So this is a post that isn’t entirely writing-related, but everything I write here is still LIFE-related, so bear with me. I’m a bit obsessive with my thoughts at times, sometimes overthinking a single point to the point of… ridiculosity. Ha, new word there.

I ran into someone I knew from school today. Not necessarily anyone that I knew well, but it was still great to meet him. We talked briefly about what we’re both doing at the moment and it got me to thinking about the standards that so many people in life set us. In school my peers and I used to argue about who or what we were going to be in the future. Everyone talked about such high aspirations, yet many (myself included) have settled for less, at least for now.

I want to quickly point out that there’s nothing wrong with this. In fact, in many circumstances I’d say that this is for the best. I would prefer that people do something that makes them happy rather than something that satisfies the demands of those around them.

My current career path is environmental conservation, which I always explain to people as being ‘like gardening, but in the bush’. It is far from the most glamorous job, involving copious amounts of dirt, ticks and the odd dangerous plant (such as the aptly-named ‘asthma weed’).

Perhaps it’s not as flashy as law, or medicine, or business, but it’s something that makes me very happy. I struggle with the early starts, but I love having the bush as my primary classroom. There’s always something new to learn, from things as small as grass and soil, to the vast trees that tower over a natural area.

What’s more, I get the satisfaction that what I’m doing is something that helps to save the future for my children and grandchildren (should I have any!). Some time in the future, generations that I will never know will have the opportunity to enjoy the diverse and beautiful ecosystems of Australia, brought back to being as close to their natural state as we can make them.

That is where I get my motivation from. I love the environment. I love the planet, and I love doing things for the future. I get a strange feeling that’s oddly beautiful and terrifying at the same time – a sense of my insignificance in the world coupled with the significance of my presence in my local area. I can’t change the world alone, perhaps, but I can work with and inspire others so that we can do it together.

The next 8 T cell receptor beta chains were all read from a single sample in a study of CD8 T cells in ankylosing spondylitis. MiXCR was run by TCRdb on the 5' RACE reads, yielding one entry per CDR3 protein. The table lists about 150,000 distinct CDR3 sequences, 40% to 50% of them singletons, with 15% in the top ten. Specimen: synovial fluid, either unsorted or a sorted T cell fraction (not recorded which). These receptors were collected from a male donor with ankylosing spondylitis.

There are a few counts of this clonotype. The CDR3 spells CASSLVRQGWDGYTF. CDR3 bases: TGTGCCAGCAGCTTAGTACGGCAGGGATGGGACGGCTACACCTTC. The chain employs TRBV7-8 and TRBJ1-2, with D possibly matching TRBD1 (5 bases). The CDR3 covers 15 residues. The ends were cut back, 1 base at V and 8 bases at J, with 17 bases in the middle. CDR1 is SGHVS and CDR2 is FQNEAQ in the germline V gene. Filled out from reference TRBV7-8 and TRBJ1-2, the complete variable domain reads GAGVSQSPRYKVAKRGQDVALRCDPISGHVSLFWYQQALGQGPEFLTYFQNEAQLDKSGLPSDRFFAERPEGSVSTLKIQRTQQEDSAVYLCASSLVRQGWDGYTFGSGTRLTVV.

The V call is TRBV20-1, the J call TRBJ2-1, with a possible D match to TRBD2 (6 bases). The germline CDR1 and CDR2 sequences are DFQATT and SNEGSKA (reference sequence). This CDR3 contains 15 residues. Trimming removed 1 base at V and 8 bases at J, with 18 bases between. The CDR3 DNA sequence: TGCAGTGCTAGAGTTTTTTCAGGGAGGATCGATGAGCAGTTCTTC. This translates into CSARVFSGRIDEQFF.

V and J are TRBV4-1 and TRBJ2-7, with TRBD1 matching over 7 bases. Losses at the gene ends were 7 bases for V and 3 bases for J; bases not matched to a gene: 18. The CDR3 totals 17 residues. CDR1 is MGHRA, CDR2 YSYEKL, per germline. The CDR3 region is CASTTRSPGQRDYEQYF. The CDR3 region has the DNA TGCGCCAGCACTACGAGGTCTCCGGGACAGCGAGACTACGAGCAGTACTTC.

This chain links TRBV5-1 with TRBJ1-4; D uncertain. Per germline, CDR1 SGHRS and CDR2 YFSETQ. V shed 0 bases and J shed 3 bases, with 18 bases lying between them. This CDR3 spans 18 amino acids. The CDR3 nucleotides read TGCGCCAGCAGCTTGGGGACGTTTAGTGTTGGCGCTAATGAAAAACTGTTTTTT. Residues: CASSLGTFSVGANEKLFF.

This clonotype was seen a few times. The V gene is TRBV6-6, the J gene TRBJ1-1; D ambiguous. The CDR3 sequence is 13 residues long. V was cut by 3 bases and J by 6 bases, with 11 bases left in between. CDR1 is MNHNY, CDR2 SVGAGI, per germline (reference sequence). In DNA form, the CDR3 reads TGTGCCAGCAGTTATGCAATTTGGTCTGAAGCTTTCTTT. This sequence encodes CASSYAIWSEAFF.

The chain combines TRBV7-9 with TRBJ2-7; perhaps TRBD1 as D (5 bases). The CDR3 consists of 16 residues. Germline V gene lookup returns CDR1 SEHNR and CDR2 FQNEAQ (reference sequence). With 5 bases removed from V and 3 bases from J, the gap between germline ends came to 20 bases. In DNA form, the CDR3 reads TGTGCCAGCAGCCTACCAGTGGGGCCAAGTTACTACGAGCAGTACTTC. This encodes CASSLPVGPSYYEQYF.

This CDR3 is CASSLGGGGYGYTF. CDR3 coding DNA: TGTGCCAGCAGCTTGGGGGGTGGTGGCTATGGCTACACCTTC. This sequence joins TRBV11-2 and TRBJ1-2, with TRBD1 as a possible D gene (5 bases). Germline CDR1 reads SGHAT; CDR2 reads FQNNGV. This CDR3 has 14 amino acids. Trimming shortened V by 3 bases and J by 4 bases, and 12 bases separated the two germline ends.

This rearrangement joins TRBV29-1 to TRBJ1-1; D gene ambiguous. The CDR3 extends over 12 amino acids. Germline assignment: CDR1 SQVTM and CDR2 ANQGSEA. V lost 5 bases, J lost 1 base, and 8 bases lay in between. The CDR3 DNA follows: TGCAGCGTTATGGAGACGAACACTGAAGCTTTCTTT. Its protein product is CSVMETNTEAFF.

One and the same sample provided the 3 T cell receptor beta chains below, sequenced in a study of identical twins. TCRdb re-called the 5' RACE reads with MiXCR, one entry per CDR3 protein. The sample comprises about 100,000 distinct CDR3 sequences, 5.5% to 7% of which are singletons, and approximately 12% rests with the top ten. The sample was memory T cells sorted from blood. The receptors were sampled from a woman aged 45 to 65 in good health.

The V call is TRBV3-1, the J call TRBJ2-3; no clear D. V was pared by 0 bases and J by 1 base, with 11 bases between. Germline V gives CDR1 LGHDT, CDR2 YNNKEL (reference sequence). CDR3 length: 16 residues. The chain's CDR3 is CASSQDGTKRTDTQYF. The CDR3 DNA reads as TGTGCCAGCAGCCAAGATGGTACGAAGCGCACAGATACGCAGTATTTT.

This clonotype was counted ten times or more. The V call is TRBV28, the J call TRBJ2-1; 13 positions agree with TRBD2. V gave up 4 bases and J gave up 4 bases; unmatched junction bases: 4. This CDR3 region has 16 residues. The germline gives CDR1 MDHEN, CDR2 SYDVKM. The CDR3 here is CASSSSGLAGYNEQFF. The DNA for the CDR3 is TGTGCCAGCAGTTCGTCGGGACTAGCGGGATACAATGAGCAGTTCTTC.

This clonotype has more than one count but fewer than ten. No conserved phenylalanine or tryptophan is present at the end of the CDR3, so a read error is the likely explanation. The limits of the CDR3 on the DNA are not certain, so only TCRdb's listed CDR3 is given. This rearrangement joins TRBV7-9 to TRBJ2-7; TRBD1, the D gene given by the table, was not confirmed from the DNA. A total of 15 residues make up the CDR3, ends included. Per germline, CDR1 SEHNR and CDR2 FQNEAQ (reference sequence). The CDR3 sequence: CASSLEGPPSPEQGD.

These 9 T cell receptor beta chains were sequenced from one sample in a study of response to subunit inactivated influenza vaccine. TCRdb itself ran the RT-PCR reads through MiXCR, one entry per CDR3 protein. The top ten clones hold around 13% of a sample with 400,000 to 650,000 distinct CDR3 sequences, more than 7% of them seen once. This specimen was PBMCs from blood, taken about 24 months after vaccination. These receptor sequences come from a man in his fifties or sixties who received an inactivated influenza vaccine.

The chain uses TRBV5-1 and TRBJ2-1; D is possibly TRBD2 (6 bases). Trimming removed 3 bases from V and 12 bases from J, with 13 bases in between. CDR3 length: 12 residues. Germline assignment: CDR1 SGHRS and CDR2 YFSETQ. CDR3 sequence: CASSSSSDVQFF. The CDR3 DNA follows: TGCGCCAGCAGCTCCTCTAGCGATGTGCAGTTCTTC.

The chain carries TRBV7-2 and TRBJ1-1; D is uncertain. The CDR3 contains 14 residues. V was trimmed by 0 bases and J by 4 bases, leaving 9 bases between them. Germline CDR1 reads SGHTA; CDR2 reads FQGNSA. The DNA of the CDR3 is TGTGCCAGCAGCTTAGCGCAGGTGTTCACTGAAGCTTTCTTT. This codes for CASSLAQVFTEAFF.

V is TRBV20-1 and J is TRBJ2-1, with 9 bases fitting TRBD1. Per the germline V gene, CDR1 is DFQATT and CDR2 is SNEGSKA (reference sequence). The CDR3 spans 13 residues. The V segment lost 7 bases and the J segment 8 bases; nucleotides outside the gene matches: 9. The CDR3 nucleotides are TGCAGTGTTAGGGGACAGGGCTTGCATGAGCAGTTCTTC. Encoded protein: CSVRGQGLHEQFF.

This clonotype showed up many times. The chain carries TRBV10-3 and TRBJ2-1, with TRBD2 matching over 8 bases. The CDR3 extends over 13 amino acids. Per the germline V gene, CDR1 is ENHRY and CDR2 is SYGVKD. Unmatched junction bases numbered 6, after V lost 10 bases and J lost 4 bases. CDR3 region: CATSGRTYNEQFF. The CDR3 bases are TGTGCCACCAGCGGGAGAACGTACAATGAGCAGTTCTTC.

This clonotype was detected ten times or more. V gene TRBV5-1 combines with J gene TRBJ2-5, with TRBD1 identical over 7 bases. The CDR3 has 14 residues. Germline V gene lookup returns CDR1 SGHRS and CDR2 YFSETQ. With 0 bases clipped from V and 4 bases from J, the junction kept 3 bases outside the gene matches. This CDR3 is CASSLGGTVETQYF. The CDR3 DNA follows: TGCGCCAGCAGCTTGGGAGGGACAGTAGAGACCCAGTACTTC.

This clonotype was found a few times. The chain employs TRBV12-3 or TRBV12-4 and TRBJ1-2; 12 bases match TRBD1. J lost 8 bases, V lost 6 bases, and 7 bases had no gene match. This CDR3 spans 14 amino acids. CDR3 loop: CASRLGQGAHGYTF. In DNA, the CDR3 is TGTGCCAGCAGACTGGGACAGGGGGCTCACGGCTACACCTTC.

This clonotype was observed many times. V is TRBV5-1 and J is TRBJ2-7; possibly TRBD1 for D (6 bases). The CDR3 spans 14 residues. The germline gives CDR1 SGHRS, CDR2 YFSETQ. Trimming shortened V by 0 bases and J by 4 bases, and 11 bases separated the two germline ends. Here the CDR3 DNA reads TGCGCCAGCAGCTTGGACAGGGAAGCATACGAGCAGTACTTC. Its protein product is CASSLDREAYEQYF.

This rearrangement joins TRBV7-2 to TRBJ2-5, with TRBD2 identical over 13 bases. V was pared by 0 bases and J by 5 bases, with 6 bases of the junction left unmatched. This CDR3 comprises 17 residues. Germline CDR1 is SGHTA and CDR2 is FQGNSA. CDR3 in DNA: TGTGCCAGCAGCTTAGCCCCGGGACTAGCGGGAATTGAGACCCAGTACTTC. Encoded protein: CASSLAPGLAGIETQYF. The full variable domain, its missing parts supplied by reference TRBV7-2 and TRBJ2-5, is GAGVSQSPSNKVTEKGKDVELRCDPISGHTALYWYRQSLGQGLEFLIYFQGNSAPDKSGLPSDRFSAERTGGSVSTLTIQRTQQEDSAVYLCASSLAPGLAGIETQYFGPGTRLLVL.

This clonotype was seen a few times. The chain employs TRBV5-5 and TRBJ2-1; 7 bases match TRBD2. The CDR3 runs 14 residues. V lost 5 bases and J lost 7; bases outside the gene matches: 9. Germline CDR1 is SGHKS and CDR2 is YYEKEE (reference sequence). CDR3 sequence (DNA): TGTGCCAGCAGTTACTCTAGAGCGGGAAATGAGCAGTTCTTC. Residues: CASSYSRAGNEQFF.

I’m not here to proselytise, I swear. The point is that I’ve found something that helps to give my life meaning, and it’s made me a lot happier. Not that everything is always hunky-dory, but things are definitely better. If you want to be happy in your life, I believe you have to do the same.

It’s fine to have a job that ‘pays the bills’. I’m not suggesting you should renounce all your material possessions and live a minimalistic life of peace (unless that’s what you really want), but you have to have a source of meaning in your life. We go insane without it.

Something that should be more terrifying than working a ‘lame’ job should be the idea of becoming a zombified, soul-less automaton stuck in a eat-work-sleep-repeat cycle. Many people equate the two, but that needn’t be the case. You can work a dead-end job all your life and be entirely happy, in the same way that you can be a billionaire and feel utterly empty inside.

Being happy is not about what you do for work, but what you do for LIFE. If you are one of the few reading this and want help, feel free to shoot me a message across Facebook. I’m always happy to talk to people about anything and everything. More important than money, an impressive job, nice clothes and a flashy car is having meaning in your life. If you don’t have that yet, chances are you aren’t that happy.

Happiness starts now – you have to take that first step.